Everything You Wanted to Know about Bed Bugs
- Bed bugs reproduce by laying eggs, one to two per day…hundreds in their lifetime. Sticky eggs the size of pinheads adhere to surfaces. Nymphs (immature bed bugs) are smaller and lighter in color, shedding their skin five times before reaching adulthood.
- A blood meal is needed between each molt. With the right conditions, 70–80°F, nymphs can become adults within a month. Under less than ideal circumstances, nymphs can survive for months without feeding and adults can go as long as a year.
Feasting on HumansBed bugs get active at night, piercing exposed skin with their elongated beak while humans or animals sleep. Typically, bed bugs bite the face, neck, hands, arms, legs, chest and back. The bite often is not felt, but it leaves small raised bumps or welts that could become itchy, red, swollen and infected, if scratched. Other troubling things to know about bed bugs:
- The bites resemble mosquito or flea bites or other rashes. Frequently, bed bugs make several bites in a row, which infectious disease specialists refer to as “breakfast, lunch and dinner.” Some people notice bites right away. Others have a delayed reaction or no reaction at all.
- Telltale signs are blood on the sheets or mattress or dark spots — primarily in the tufts, seams and folds of mattresses and box springs and the cracks and crevices in the vicinity of where the host sleeps.
- You may also see eggs and egg shells or the light brown skin of molting nymphs. Where the problem has gone unchecked for quite some time, a buggy smell may be noticeable.
- Bed bugs can hitch rides via the clothing, luggage, electronics or belongings of an unknowing carrier. Furniture, headboards, bed frames, clothing, moldings — even seams in wallpaper are favorite hiding places. Once they find a host, they multiply, crawling to adjacent rooms or traversing floors in homes, apartment buildings or hotels.
- While bed bugs are not known to carry disease, they do cause sleeplessness, allergies, discomfort, itching, anxiety and embarrassment. Using insect repellent or sleeping with the lights on are not effective deterrents.
Stamping Out Bed BugsPrevention is the recommended approach to controlling bed bugs, as they are difficult to eradicate once found. The best prevention involves encasing the mattress, pillow and box spring in a sealable cover with bed bug proof seams and zippered constructions Several of our encasing lines are comfortable for sleeping, and scientifically proven to block both allergens and bed bugs. Recommended home remedies include:
- Replacing your mattress if possible. If you cannot afford to do this, vacuum the encase the mattress in a sealable cover.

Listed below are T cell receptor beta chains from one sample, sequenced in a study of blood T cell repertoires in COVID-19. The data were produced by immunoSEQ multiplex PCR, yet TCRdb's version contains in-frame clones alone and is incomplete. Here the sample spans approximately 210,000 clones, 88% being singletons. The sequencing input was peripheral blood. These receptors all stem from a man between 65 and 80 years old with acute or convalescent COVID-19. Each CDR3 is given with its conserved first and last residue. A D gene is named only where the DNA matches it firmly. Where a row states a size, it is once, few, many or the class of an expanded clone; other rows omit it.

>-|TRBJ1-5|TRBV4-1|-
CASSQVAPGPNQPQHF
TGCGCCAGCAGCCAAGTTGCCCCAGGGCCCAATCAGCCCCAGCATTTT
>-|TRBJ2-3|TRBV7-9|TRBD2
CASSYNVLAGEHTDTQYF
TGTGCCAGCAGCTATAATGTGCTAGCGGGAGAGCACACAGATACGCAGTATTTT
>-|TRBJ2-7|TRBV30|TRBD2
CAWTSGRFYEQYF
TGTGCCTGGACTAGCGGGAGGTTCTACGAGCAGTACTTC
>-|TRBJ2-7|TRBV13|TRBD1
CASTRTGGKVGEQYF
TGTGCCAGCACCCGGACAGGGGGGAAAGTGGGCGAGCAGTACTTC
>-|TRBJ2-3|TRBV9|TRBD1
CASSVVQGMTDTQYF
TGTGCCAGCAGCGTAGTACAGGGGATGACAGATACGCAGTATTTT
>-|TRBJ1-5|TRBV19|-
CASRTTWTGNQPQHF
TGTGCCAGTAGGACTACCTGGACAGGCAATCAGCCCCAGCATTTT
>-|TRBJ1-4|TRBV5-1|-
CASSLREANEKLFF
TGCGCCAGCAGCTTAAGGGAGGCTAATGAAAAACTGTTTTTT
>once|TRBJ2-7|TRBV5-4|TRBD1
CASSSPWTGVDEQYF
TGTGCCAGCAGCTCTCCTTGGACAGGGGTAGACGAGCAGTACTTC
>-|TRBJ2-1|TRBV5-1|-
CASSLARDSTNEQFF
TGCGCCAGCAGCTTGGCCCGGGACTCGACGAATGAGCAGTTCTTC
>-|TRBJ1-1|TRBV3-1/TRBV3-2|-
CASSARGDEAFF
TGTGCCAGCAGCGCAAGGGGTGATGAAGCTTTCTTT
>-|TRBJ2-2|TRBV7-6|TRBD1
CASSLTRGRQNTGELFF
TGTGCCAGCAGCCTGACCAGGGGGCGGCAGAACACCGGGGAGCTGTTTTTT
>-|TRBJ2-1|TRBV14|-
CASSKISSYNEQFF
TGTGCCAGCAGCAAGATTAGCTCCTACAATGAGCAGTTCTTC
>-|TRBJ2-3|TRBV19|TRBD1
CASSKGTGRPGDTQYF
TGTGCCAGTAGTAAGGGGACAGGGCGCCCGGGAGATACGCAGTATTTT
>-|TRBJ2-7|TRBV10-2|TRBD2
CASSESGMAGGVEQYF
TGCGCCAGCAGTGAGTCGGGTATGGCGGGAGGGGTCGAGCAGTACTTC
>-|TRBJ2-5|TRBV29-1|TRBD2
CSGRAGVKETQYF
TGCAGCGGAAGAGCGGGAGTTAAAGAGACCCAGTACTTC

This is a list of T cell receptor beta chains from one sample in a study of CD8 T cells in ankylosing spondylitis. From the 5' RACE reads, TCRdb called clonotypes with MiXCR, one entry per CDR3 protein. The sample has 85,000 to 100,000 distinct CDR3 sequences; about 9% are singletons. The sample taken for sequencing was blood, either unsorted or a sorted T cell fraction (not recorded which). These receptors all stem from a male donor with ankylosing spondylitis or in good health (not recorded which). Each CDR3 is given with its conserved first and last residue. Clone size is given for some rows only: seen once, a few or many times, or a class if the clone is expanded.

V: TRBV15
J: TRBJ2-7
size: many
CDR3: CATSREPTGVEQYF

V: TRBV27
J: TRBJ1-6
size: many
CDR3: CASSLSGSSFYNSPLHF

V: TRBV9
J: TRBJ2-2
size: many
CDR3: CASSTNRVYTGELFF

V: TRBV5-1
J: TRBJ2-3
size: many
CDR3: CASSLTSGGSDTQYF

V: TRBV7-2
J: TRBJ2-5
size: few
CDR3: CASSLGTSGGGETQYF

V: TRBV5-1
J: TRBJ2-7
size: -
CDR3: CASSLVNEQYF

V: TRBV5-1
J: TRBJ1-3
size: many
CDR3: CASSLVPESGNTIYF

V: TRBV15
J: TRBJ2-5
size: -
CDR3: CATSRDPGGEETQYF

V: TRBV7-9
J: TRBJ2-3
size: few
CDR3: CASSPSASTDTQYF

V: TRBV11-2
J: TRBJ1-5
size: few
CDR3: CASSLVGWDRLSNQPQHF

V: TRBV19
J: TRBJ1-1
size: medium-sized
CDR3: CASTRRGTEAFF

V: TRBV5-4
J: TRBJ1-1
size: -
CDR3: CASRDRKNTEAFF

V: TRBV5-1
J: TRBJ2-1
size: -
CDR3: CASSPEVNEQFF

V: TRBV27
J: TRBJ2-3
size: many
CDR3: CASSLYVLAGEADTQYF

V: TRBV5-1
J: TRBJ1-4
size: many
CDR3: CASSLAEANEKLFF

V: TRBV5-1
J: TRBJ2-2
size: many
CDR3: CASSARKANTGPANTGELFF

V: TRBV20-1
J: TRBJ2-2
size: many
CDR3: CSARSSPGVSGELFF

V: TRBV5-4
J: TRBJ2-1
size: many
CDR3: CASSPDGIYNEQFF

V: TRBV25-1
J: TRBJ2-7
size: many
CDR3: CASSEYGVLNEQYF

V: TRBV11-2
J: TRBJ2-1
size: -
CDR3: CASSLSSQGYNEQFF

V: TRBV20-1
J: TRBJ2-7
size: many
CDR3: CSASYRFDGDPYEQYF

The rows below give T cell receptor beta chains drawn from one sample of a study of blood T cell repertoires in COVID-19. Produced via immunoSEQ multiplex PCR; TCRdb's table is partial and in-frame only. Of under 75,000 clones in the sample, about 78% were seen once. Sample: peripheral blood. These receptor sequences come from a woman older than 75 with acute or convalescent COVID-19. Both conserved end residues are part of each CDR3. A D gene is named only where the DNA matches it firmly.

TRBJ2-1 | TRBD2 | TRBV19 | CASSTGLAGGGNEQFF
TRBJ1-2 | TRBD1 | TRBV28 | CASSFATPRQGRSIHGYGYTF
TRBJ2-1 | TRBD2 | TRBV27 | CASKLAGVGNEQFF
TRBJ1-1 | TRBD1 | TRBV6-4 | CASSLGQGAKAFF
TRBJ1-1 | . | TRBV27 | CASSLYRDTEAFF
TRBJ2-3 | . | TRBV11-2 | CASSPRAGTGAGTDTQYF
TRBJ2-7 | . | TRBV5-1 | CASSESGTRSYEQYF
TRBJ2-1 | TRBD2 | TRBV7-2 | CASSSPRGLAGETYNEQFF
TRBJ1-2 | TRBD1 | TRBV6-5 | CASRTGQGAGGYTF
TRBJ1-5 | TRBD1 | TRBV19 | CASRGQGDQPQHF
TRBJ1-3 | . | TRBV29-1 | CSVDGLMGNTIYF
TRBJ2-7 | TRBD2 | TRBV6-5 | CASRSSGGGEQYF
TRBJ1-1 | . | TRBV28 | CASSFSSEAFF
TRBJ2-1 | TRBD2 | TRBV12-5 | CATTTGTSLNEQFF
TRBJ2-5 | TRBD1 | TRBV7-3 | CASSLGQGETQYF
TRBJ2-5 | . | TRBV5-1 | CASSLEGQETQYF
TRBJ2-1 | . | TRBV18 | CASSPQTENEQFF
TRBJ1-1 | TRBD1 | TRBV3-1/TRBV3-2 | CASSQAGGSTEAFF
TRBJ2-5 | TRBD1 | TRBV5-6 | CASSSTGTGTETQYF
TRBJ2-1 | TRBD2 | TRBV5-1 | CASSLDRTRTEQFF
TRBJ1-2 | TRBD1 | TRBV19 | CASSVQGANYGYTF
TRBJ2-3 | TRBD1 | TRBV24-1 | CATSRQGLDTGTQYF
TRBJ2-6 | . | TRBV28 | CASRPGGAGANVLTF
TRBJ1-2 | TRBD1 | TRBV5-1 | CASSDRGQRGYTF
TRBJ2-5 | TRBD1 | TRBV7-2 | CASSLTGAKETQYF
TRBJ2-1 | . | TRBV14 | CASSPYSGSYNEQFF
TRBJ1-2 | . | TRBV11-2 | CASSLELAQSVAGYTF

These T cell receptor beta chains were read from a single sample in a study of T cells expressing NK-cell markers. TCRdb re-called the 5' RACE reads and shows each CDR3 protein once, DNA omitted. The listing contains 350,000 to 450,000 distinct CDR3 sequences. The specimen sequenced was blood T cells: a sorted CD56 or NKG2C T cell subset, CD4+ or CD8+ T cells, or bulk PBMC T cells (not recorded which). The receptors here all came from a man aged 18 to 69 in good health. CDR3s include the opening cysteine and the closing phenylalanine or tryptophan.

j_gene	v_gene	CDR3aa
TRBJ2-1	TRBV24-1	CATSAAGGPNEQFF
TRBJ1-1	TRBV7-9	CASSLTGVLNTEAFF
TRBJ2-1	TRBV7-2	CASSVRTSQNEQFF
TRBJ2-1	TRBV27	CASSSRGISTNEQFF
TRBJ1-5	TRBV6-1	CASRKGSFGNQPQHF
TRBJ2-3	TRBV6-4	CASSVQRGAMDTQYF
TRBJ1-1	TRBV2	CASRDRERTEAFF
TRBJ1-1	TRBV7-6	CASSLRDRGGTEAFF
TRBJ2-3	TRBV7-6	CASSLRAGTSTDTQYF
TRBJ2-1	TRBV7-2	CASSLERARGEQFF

- Wash all clothes, linens and bedding in hot water with an allergen-removing detergent. You can also place infected items in a dryer on medium heat for 10–20 minutes.
- To kill bed bugs, spray an all-natural product, such as Bed Bug Patrol, on, into or around areas where you suspect bed bugs exist.
- Use the sticky type of bed bug traps to capture rogue bed bugs.
The use of insecticide around mattresses is not recommended. Other methods that may be effective include raising the room temperature to 120 degrees using supplemental heaters to effectively cook the buggers or dropping the temperature below 32 degrees for several days to freeze them out. If you suspect bed bugs, you may need to enlist the services of a pest-control expert to validate your suspicions and eliminate the pests Bed bugs can also go dormant for a period of months or even a year or more, and then suddenly reappear. In these instances, it would be best to call a professional, just as it would be if you have a heavy infestation.
Once Nearly Eradicated...Mentioned in medieval European texts and classical Greek writings from the time of Aristotle, bed bugs have been known since ancient times. They were prevalent in the United States prior to World War II, but were practically eradicated in the 1940s and 50s with the pesticide DDT. While bed bugs were found on other continents, including South America, Asia, Africa, Europe and Australia, outbreaks in the United States were rare until the 1990s, but infestations are on the upswing today.
...But On The Rise AgainThe increases in global travel to the developing world and restrictions on the use of stronger pesticides are thought to be key factors underlying the re-emergence of bed bugs in America. Some have labeled the resurgence a pandemic. Even the U.S. Environmental Protection Agency (EPA) has gotten involved, holding two National Bed Bug Summits since 2009, and recently launching a website called Bed Bugs: Get Them Out and Keep Them Out to help Americans deal with the burgeoning problem. Bed bugs are often found in unsanitary, crowded and cluttered living quarters or where birds, particularly bats, are nesting near a home. However, they can also flourish in posh, upscale, clean environments, leaving a social stigma on nearly anyone who's had them. Hotels are particularly vulnerable due to the revolving door of guests who transport these hitchhikers. Visit TripAdvisor.com to read accounts of unhappy travelers’ encounters with bed bugs at everything from fancy, big name hotels to the local hostel.
Avoiding Bed Bugs on the RoadConcerned travelers should examine bed sheets, mattress, box spring and head board before settling in for the night. Elevate suitcases to luggage racks and dresser tops rather than leaving them on the floor. Vigilance and prevention are your best weapons against these thirsty “vampires.”